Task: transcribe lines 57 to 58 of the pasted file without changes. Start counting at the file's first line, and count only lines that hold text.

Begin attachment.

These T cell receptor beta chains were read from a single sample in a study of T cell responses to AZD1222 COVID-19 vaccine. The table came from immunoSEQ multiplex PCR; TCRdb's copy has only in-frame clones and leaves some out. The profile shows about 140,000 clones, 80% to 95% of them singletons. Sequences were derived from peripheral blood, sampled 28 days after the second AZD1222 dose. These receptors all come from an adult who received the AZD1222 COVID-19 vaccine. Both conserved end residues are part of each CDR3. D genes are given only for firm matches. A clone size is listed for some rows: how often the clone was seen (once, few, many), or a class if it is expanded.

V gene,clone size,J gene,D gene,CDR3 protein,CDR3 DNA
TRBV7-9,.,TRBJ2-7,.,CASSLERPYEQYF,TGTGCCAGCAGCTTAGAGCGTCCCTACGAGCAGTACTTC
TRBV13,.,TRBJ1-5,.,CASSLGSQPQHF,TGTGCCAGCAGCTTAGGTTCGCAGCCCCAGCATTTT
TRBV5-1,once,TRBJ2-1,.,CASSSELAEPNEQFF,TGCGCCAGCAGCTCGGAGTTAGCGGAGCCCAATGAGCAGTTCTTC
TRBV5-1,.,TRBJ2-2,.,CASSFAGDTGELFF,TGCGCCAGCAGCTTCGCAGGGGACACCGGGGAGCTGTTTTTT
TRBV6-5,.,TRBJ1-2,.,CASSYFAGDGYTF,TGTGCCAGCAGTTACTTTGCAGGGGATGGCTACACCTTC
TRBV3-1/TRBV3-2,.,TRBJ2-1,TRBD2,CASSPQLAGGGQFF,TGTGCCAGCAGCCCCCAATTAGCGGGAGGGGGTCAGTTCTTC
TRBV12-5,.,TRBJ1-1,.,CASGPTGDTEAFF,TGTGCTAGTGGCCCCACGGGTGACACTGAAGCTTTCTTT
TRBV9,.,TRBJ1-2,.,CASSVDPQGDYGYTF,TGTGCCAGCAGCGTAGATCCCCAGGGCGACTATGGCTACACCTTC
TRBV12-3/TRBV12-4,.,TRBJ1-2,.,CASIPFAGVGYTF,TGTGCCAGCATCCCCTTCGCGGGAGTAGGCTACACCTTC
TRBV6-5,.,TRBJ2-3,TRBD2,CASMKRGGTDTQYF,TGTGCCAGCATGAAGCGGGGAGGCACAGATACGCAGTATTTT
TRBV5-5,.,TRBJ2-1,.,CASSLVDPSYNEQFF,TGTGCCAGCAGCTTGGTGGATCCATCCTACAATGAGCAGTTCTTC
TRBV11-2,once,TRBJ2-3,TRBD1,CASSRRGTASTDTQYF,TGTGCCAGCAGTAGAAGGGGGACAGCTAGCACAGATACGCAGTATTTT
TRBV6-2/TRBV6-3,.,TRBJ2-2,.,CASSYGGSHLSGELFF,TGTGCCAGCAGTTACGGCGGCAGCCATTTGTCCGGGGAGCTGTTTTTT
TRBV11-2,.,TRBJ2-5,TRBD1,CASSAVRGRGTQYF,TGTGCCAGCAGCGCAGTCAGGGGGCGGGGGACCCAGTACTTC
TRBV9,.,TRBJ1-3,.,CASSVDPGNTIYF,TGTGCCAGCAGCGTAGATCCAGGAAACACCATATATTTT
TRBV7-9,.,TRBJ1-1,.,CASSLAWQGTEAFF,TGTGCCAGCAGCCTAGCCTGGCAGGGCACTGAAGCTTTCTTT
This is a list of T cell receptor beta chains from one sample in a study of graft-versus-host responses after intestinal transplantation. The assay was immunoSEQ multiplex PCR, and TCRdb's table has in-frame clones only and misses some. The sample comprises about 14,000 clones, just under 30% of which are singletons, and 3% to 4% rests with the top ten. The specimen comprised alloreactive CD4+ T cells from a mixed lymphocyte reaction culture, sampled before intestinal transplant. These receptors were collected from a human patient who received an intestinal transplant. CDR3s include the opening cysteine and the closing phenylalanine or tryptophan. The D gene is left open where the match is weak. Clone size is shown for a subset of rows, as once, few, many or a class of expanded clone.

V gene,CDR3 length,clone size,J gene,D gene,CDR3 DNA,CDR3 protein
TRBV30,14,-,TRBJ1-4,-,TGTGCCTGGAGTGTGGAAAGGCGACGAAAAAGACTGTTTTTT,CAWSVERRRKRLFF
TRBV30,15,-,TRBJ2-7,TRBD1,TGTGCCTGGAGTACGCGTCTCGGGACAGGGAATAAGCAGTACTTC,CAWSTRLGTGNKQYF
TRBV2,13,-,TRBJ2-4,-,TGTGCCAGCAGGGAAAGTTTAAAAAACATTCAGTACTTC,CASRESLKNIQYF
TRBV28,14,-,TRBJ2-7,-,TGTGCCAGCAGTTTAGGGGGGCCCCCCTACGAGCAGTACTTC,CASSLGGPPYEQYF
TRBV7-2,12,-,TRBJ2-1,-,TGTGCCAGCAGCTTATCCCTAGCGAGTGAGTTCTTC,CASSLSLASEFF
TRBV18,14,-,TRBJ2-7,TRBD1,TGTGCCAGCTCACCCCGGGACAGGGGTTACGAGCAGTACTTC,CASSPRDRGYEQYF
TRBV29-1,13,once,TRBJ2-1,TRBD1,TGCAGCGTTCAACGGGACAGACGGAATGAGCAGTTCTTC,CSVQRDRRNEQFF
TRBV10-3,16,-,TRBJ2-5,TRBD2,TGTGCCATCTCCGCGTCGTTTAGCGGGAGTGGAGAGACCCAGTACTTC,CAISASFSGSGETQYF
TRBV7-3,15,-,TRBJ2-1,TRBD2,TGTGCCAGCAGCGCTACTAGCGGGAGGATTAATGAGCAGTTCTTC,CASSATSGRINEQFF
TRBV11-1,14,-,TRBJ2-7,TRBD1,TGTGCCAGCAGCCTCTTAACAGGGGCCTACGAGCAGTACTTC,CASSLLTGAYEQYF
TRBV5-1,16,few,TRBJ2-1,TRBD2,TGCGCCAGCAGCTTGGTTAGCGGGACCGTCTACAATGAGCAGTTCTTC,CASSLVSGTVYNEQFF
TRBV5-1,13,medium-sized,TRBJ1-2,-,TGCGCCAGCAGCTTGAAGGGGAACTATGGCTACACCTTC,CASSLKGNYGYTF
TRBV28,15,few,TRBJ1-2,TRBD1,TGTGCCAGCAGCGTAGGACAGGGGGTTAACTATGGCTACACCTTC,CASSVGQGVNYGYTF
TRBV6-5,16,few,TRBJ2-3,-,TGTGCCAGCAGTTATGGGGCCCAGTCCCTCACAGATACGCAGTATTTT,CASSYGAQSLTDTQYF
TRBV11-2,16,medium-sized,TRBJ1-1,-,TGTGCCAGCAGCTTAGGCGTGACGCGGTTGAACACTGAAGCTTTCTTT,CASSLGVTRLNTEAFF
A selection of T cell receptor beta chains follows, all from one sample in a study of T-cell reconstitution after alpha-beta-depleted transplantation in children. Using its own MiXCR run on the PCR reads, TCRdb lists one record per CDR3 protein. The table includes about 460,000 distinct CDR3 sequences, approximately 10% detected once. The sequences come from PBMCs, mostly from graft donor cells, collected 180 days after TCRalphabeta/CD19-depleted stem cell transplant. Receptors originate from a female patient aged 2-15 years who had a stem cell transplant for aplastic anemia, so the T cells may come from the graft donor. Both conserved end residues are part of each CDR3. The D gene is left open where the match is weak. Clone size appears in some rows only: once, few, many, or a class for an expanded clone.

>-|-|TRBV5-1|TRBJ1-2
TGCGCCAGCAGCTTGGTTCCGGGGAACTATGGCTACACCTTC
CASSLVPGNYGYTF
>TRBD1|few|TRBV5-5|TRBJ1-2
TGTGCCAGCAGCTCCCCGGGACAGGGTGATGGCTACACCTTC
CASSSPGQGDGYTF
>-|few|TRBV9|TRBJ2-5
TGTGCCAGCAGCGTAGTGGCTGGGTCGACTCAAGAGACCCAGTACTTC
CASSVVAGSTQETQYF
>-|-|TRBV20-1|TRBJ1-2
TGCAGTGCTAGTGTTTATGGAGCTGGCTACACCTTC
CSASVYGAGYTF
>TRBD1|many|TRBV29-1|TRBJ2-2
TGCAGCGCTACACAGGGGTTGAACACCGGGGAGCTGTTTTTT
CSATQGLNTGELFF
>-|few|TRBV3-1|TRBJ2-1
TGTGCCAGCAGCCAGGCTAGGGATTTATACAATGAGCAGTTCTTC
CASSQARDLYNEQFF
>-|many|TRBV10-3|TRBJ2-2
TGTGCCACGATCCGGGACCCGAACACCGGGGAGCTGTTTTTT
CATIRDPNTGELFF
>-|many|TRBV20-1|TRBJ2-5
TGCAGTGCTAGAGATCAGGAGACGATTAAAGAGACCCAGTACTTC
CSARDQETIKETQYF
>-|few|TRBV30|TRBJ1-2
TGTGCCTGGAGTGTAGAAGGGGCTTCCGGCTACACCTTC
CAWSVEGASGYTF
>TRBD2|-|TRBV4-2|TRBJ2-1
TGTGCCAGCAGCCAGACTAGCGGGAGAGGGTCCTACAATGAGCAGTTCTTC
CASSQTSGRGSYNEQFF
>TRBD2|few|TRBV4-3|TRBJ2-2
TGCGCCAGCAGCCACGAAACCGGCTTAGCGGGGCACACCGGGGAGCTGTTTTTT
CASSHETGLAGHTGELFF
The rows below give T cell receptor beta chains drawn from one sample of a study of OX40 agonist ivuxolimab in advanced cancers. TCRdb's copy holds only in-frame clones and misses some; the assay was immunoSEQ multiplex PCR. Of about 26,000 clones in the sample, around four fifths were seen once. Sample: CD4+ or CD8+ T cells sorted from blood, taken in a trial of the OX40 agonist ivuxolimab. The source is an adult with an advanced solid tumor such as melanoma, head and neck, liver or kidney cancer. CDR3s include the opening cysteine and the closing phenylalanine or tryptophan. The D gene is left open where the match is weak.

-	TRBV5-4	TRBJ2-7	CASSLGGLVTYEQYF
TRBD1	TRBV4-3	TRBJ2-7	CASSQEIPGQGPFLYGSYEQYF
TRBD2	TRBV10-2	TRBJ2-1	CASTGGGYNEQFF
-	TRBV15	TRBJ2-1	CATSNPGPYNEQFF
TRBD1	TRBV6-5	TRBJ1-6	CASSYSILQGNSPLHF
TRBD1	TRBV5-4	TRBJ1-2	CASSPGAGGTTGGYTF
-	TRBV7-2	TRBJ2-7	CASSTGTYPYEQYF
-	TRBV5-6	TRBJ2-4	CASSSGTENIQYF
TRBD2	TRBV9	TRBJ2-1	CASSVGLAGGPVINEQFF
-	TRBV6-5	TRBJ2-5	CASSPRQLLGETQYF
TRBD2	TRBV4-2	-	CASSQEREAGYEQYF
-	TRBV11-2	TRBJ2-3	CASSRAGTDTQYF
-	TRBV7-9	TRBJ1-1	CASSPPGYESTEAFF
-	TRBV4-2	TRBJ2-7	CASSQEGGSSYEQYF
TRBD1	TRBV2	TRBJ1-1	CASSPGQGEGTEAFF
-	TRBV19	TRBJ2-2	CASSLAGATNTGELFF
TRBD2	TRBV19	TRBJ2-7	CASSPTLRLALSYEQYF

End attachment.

CATIRDPNTGELFF
>-|many|TRBV20-1|TRBJ2-5